By Stephanie Jurburg, Columbia Spectator
In a corner stands a proud, autonomous violin with which American experimental musician Laurie Anderson played. Turn around, and you will see an index card on which John Lennon’s wife, Yoko Ono wrote “This is not here.” If you like modern art or the sixties just hold a place in your heart, the Looking at Music exhibition at the Museum of Modern Art has a lot to offer.
During the sixties, novel technologies and ideas surfaced and begged to be incorporated into the art scene, and it was an eclectic mix of musicians and artists that pioneered in making use of the new media. This show, which runs through Jan. 5, explores the birth of mixed media.
The exhibition could best be described as miscellaneous—a television decorated with metallic pearls, David Bowie’s music video “Space Oddity”, and a looping video of John Lennon staring at the camera are crammed into the two small rooms that comprise the exhibition. Overwhelming? You might think so. But all the pieces in the show exude the same rawness, leaving no doubt that these were the first steps in shaping modern art as we see it today and giving the show a real sense of cohesion.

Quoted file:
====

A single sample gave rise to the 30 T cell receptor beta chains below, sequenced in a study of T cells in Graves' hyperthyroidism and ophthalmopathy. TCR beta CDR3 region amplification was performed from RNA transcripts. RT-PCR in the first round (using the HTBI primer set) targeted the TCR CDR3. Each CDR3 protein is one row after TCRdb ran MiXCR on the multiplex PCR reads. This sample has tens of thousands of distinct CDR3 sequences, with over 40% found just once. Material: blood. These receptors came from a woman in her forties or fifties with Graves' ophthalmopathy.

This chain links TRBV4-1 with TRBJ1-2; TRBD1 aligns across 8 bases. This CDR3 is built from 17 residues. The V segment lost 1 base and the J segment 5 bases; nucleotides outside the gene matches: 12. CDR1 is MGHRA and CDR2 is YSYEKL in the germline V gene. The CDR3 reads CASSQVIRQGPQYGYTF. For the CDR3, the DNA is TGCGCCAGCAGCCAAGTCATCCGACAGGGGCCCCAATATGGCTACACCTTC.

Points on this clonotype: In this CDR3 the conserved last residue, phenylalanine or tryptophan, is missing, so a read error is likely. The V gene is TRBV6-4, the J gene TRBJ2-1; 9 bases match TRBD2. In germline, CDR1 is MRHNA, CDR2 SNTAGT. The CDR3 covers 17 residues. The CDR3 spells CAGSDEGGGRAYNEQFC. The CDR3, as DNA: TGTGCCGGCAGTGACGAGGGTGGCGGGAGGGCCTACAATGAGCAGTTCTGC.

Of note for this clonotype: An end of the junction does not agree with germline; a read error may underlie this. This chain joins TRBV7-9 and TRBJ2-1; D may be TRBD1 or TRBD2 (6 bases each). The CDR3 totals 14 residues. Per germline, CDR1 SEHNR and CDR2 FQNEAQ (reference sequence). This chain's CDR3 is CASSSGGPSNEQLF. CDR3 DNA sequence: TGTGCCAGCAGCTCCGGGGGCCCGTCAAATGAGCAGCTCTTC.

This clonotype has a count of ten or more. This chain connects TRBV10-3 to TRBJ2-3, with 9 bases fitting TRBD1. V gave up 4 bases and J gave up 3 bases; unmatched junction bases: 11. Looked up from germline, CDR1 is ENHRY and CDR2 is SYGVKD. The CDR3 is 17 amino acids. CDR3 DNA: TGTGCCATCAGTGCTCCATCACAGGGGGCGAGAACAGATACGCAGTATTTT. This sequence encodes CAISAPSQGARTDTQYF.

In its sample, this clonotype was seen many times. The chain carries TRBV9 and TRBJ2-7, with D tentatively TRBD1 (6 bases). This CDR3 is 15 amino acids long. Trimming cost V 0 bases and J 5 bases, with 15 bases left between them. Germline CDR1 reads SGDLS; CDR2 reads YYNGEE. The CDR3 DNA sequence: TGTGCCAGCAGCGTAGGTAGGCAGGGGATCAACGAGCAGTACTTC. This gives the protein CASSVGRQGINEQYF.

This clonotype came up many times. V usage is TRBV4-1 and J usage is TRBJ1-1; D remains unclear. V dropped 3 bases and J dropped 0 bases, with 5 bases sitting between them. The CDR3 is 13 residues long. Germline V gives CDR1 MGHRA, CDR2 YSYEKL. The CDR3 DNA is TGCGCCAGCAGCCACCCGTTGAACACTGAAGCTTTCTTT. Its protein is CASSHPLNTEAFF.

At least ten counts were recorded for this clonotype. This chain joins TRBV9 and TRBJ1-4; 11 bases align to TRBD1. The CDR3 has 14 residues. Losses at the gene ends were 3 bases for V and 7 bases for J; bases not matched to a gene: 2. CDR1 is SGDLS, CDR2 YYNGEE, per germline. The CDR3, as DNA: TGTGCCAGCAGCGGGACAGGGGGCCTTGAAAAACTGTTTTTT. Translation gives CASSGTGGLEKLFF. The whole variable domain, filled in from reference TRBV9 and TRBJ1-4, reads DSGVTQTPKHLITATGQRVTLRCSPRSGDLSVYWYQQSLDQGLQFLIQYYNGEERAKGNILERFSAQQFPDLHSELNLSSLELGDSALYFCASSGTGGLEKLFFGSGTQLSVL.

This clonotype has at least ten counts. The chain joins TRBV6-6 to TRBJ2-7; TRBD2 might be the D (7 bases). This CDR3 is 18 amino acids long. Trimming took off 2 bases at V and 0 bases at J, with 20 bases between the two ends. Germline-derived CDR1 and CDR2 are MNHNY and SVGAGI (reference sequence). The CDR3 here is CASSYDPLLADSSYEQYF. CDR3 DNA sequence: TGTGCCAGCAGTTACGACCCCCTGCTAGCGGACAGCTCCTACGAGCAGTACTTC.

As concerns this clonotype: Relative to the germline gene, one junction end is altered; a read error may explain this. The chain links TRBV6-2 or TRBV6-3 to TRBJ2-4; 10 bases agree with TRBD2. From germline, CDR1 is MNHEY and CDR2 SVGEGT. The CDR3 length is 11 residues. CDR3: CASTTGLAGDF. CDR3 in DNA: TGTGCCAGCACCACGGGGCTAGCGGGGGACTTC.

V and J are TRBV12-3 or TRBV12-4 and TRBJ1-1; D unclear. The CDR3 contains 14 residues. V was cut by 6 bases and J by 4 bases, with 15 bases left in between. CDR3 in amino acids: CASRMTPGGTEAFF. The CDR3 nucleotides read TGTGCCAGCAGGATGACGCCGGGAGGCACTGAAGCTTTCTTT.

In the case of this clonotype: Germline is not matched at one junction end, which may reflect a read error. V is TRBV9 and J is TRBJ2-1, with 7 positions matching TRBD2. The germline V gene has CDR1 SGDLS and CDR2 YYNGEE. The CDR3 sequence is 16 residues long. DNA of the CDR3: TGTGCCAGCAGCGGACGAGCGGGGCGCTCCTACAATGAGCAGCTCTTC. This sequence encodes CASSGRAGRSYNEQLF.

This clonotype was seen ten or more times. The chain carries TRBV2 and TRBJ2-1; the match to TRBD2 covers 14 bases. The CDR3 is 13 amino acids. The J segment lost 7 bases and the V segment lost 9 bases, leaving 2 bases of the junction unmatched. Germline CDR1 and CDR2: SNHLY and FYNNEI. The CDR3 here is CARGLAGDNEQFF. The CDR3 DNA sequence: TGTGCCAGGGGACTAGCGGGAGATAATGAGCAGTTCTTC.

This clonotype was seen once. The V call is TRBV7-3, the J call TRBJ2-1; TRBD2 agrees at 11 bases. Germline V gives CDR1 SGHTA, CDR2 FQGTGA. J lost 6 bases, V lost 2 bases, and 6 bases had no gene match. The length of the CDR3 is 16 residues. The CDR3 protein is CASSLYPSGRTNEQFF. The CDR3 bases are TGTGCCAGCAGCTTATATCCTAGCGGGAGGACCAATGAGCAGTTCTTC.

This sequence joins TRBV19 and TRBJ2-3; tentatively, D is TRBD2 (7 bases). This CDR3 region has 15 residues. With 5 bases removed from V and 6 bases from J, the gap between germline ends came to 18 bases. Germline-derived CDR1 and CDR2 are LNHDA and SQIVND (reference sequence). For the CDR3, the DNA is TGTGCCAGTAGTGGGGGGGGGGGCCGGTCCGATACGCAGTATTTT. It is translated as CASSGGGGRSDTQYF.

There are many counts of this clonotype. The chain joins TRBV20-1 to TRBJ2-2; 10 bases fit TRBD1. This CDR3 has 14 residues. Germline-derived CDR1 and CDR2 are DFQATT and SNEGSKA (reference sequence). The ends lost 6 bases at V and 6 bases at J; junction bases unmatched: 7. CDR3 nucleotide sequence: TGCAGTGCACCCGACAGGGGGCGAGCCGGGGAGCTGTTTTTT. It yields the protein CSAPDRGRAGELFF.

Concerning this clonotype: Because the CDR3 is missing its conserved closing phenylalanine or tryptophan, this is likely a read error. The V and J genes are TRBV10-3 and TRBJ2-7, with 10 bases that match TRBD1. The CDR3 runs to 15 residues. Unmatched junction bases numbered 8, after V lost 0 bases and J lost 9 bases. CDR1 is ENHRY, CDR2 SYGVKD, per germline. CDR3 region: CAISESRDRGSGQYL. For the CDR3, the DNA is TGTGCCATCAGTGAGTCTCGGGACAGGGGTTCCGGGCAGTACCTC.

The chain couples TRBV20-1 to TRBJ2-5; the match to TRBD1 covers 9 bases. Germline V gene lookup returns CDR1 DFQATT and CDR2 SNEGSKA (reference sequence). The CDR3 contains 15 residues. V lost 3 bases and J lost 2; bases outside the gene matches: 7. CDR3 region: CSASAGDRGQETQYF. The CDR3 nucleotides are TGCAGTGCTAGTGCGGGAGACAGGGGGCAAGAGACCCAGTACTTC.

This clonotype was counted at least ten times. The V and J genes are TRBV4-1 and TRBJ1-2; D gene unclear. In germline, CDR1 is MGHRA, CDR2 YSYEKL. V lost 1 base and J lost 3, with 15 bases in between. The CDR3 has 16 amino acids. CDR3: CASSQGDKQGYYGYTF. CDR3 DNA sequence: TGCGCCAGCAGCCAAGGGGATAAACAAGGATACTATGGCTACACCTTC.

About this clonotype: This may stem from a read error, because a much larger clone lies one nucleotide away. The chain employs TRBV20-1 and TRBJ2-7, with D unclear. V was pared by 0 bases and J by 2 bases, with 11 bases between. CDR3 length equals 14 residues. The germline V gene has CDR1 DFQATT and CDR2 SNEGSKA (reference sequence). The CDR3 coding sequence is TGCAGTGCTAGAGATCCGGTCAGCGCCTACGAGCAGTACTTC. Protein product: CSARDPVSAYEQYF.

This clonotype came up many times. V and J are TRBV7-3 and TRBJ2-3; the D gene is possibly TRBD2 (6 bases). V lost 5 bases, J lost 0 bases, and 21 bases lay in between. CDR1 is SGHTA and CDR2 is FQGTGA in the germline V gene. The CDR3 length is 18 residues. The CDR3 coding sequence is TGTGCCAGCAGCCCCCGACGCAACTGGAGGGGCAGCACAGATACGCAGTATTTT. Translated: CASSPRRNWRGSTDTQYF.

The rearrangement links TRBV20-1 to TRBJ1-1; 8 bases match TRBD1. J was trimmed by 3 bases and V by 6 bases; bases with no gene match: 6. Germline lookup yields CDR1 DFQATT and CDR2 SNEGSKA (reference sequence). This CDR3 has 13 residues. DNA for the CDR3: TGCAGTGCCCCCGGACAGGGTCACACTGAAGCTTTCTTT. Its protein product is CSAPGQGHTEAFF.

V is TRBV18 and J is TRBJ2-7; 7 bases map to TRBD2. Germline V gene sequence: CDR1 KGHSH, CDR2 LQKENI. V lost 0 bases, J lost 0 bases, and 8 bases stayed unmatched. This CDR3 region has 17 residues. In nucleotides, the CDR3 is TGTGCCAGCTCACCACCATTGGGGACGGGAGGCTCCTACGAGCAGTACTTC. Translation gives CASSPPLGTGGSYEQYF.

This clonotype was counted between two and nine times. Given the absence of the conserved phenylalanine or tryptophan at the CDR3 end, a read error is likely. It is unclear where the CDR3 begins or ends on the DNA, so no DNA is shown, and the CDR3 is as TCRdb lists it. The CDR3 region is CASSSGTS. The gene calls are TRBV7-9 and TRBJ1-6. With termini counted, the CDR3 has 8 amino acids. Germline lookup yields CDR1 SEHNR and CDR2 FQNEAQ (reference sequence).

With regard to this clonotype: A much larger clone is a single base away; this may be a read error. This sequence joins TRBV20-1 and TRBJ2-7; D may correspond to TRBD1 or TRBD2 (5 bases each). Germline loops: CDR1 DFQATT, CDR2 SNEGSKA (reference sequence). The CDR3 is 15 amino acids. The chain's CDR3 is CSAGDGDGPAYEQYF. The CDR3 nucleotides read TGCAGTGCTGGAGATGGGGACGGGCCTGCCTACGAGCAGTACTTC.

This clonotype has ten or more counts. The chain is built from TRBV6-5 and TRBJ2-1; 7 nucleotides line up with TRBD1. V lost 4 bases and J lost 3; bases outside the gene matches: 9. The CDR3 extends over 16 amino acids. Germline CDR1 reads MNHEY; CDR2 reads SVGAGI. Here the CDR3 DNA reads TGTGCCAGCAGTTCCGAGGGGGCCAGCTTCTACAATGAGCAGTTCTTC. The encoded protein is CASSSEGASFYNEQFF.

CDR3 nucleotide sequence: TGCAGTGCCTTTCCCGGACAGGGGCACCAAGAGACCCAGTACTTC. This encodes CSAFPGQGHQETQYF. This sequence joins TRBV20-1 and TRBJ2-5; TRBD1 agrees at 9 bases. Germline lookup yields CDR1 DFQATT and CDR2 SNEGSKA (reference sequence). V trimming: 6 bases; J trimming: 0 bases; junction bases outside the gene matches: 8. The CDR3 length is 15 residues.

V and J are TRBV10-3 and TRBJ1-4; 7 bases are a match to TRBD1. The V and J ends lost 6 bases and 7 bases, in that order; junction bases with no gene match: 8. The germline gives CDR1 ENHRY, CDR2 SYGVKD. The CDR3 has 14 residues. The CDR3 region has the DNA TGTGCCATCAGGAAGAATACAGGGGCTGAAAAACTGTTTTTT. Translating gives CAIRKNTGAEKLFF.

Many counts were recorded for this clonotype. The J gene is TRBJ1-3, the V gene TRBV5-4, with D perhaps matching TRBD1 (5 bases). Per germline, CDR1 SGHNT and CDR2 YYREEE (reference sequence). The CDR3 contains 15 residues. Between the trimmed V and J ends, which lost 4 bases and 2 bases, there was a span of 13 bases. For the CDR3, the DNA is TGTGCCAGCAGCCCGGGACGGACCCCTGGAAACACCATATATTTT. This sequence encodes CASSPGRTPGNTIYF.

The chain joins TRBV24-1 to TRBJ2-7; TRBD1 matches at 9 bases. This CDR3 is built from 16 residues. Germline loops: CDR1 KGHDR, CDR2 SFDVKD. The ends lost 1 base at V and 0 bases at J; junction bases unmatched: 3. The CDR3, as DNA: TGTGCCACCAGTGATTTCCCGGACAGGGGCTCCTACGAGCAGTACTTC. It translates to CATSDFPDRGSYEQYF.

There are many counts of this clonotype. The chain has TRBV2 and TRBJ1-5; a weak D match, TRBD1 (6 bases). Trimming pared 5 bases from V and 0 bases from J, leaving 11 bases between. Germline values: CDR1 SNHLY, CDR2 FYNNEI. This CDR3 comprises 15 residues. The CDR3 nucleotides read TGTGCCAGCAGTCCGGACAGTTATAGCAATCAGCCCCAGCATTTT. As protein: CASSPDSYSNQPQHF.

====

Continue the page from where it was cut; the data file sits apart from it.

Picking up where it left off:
Looking at Music brings viewers back to a time when underground culture surfaced and played with boundaries. One can get a sense of the bubbling excitement that overtook the sixties as new discoveries were made and values began to shift. Upon exiting the galleries, one emerges with a heightened sense of respect for the artists that dared to make these changes, and suddenly the eclectic storyline of an off-kilter Beatles music video makes complete sense.
And then you might find yourself wanting more. Looking at Music, although composed of great pieces and put together with much thought, is small. Just when you fully grasp the essence of the show, it’s over. Perhaps not worth an exclusive trip to MoMA, the exhibition is an excellent nook in the museum. Within these rooms, absurdity is justified, glorified, and historically significant. The birth of the mixed media genre, considered to be a dark and underground phenomenon, is captured here and exposed for all to see.